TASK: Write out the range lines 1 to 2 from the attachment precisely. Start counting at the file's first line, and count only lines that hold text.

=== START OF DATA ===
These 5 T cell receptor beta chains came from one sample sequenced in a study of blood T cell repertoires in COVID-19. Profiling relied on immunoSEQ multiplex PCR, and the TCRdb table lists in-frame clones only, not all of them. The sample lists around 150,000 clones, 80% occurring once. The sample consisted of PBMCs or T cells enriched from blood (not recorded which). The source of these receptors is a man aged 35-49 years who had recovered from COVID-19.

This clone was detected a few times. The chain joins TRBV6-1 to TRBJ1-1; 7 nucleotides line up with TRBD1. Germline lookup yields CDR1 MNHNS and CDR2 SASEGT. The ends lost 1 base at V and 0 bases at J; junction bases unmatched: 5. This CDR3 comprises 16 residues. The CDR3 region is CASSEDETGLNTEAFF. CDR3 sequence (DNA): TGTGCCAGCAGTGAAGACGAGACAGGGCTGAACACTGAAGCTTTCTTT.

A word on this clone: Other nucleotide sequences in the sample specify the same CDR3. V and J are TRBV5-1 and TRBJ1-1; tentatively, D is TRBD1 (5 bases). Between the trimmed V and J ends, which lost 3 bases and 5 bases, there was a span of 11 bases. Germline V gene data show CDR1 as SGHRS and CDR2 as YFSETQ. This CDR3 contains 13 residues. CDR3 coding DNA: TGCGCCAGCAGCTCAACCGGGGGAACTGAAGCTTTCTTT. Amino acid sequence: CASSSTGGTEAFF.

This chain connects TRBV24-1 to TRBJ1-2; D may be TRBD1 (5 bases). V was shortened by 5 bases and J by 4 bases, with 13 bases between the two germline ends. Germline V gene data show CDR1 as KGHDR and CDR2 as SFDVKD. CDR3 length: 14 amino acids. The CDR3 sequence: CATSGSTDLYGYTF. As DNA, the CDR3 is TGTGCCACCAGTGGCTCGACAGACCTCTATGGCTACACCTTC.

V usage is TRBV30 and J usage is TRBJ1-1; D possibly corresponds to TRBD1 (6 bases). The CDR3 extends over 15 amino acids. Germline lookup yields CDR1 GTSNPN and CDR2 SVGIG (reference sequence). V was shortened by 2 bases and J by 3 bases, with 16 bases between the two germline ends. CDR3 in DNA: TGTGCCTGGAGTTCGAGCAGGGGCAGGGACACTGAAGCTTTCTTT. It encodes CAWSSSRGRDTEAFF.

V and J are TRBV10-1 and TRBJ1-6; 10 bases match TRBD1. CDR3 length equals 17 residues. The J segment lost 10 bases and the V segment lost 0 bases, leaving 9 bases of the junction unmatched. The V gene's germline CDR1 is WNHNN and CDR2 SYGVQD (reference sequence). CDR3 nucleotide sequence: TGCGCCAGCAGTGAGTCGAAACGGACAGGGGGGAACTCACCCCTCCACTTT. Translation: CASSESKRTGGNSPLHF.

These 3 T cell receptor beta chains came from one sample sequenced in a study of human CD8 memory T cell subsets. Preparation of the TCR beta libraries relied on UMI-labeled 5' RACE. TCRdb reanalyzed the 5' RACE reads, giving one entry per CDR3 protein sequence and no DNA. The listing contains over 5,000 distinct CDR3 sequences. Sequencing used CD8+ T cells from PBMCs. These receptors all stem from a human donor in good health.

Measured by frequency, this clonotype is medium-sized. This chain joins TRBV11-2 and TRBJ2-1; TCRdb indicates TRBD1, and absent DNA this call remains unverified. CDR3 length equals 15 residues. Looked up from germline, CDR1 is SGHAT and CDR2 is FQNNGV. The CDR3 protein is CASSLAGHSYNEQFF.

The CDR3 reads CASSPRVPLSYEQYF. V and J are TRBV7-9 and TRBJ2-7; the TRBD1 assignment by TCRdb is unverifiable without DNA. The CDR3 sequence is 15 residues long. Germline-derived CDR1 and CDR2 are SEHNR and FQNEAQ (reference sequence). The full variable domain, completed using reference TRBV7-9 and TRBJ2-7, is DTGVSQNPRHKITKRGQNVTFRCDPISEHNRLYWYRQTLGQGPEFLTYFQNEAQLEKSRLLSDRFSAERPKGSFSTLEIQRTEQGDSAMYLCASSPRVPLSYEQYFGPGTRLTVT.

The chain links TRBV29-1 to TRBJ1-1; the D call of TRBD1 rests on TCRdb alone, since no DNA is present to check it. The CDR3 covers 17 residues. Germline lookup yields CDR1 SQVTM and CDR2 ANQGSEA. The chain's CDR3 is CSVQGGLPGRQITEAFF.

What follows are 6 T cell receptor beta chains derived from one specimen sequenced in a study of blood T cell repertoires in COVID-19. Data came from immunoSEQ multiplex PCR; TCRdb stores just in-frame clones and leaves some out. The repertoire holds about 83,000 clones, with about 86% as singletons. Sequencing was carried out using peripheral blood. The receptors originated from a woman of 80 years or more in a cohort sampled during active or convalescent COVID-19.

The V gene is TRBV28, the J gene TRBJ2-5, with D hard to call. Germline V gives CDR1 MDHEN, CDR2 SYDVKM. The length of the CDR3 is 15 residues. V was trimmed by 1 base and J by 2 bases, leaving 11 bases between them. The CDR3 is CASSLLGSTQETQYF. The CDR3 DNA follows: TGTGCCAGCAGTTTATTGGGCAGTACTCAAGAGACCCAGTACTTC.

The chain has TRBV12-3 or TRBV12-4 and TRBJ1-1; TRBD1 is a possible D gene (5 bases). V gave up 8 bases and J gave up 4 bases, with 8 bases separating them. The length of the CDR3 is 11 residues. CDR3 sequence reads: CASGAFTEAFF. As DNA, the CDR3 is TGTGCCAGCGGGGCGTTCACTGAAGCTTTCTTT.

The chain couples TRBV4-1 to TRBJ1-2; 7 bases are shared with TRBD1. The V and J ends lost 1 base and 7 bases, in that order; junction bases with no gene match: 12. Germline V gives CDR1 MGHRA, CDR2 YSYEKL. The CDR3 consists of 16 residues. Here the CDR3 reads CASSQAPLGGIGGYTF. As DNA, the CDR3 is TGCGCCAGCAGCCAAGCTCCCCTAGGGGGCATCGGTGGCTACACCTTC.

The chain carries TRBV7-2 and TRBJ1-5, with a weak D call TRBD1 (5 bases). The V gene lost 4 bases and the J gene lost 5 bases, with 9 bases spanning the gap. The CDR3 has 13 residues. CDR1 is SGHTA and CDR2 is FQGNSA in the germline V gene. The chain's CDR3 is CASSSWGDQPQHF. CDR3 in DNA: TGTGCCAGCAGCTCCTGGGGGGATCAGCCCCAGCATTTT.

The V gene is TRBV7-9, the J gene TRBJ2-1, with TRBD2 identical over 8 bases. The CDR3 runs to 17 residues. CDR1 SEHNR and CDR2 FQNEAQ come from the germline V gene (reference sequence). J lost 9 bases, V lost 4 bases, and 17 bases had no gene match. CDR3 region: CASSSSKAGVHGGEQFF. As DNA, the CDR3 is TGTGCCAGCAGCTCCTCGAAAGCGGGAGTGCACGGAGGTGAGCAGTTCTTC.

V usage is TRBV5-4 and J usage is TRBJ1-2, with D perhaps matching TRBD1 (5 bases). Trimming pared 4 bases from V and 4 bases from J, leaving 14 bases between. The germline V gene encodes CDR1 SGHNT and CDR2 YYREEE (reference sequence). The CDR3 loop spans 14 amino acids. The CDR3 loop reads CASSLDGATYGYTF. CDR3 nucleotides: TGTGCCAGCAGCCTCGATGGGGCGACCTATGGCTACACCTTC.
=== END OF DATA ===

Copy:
These 5 T cell receptor beta chains came from one sample sequenced in a study of blood T cell repertoires in COVID-19. Profiling relied on immunoSEQ multiplex PCR, and the TCRdb table lists in-frame clones only, not all of them. The sample lists around 150,000 clones, 80% occurring once. The sample consisted of PBMCs or T cells enriched from blood (not recorded which). The source of these receptors is a man aged 35-49 years who had recovered from COVID-19.

This clone was detected a few times. The chain joins TRBV6-1 to TRBJ1-1; 7 nucleotides line up with TRBD1. Germline lookup yields CDR1 MNHNS and CDR2 SASEGT. The ends lost 1 base at V and 0 bases at J; junction bases unmatched: 5. This CDR3 comprises 16 residues. The CDR3 region is CASSEDETGLNTEAFF. CDR3 sequence (DNA): TGTGCCAGCAGTGAAGACGAGACAGGGCTGAACACTGAAGCTTTCTTT.